Monday, December 28, 2009

That... That... That Thing

Presently, the American written word is plagued with "That-itis." Well, it is plagued with many things, but the overuse of the indefinite pronoun "that" is overwhelming. With THAT said, I confess, in my casual writing, I abuse and use "that" quite often. But such a confession does not forgive me of my crimes. :) To atone for the abuses, I attempt to remove or avoid using "that" in my fiction writing. Okay, I'm not atoning, I'm simply trying to avoid over usage.

Having taught at a university, I was always dealing with students plopping down "this and that" here and there in their papers. I'm certain most any teacher who has encountered writing has seen this as well. What's alarming is how rapidly the guard has been dropped in the fiction world. Over the last few years, I've read several books by various publishers, all of which were overstocked with "that."

So what's the big deal about that? Probably nothing. Most likely, I'm a curmudgeon who is overreacting. Although, if you're a writer, try re-writing a sentence without "that." I bet you'll find your style varies, and the sentences flourish with other words. Yes, sometimes "that" can be a prose killer. It's easy to use, easy to spell, and it comes naturallyto us. All of those are warning signs. Take the difficult path with your sentence.  Or start counting "that" in writing - just to see how often it is used or overused. And of course, sometimes we simply need to use "that." After all, that is why "that" was invented. :)


Rick said...

That is undoubtedly the best advice that I've read in all the time that I've been reading and yes I knew you were expecting that I would write this on the topic of "that."

Voland said...

Personally I really don't like using the word "that", either as pronoun or conjunction, and will go a long way to avoid it. I think not using it results in a much smoother word-flow, as well as a loss of clarity which can sometimes be very beneficial.

My personal all-time bugbear is "that that", as in "I thought that that moment was ideal to learn to write better" ;-)

Curmudgeonly? I'm with ya, boss! :-D

Steve Buchheit said...

It's also like the verbal "um." Once it bothers you, and a speaker commences to um their way across the the meeting, you stop listening to what they're actually saying and start counting the "um"s.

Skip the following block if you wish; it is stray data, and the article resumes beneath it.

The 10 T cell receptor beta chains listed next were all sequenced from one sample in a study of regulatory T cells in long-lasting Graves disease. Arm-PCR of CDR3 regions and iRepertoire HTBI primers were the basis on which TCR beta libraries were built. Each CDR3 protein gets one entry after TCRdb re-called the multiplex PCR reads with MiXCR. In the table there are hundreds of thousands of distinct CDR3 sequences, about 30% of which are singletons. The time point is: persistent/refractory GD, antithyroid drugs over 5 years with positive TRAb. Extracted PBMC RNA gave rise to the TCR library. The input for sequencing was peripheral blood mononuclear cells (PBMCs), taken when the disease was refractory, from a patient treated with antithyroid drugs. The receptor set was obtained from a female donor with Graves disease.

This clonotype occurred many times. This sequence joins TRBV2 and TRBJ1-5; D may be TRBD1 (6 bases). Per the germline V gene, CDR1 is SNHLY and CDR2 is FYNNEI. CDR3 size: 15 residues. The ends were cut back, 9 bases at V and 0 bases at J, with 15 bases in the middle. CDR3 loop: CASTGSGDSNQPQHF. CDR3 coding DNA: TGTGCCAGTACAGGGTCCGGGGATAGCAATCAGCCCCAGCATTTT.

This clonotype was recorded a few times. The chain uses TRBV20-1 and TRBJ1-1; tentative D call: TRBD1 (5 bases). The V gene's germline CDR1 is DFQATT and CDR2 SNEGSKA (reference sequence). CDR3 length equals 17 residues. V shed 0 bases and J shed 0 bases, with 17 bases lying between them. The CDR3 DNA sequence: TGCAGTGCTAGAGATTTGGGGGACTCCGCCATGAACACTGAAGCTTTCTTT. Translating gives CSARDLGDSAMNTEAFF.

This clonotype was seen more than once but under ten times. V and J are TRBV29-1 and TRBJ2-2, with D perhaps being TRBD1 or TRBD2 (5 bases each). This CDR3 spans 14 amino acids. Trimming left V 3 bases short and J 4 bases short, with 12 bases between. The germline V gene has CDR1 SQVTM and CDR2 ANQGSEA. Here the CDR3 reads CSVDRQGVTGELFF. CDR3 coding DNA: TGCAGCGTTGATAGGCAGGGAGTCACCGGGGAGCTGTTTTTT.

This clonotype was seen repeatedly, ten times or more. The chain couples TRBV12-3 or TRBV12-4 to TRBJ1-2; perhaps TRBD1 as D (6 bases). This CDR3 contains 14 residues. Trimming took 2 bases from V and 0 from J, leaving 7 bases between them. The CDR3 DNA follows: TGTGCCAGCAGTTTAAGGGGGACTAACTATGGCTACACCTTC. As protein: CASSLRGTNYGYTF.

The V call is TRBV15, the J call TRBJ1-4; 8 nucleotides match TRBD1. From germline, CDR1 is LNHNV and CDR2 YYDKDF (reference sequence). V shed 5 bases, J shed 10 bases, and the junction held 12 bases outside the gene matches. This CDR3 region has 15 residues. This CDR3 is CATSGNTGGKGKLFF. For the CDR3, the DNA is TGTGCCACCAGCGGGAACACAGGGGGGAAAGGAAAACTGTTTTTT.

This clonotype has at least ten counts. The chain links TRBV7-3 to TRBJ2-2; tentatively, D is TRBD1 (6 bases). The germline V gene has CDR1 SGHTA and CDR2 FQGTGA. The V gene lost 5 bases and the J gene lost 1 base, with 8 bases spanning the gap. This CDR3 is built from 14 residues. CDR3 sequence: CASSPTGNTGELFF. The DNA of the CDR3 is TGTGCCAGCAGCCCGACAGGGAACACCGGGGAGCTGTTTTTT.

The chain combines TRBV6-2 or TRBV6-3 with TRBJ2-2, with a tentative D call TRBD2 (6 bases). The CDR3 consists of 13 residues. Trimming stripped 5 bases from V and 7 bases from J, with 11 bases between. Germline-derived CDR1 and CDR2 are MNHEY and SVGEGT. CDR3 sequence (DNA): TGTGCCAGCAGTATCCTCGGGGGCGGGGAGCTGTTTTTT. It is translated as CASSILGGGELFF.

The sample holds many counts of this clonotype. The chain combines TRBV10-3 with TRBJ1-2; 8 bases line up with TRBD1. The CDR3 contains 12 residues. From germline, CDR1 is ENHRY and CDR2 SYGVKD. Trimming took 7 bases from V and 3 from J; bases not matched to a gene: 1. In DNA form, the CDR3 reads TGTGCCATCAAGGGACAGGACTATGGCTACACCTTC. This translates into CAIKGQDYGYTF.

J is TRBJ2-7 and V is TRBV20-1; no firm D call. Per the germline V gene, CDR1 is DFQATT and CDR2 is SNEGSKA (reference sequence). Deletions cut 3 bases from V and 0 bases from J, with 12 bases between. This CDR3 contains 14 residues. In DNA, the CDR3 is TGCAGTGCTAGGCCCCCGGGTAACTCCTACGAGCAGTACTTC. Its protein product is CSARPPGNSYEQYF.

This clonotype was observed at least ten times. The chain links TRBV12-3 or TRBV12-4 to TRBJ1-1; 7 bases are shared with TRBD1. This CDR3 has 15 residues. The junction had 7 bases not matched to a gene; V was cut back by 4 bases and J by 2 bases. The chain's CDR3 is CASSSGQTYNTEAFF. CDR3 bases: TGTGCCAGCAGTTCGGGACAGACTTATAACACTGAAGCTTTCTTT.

Charles Gramlich said...

How interesting you'd post on this. I used search last night to go through my anthology and find every instance of "that." I took many of them out, but found I had to use some. I find myself overusing that word a lot in the past, although I think I'm better now. Not all better but somewhat better.

William Jones said...

Rick - Yes, I did. :)

Voland - "... had had..." used to be quite common. The ultimate in past tense. :) Perfect past, actually. I too have see "that that" and wondered how such a thing can exist.

Steve - I think you're dead on with that one. I'm one who listens to my own "ums" and then I get tangled up in them. :) I pleased I don't get "that" mixed in with the "um."

Charles - Looks like a synchronicity.

Daniel said...

I've been working on cutting out "that" in my writing lately as well :)

I'm certainly more aware of how/when I'm using "that" as of late.

Vesper said...

Now I have to go and count my "that"s !

:-) :-) :-)

Anonymous said...

Agree, I started taking out "that" whenever I could & found it usually made for a smoother read. Although there is the related matter of "which," too many people using it when they should preferably write "that"... I think... Glad I don't teach English.

MKeaton said...

I have a much bigger problem with "had" than with "that" (I blame too much scientific nonfiction writing and its love of the passive voice). As for "that", we could always switch over and use "wossname".


Anonymous said...

Upon further contemplation, I've returned to this post because, after rereading some older novels, I wonder if our pechant to overuse "that" is related to the fact that its companion word "which" has been almost completely banned from use. Is it possible that, since we are making a word do double duty, the over-use is inevitable?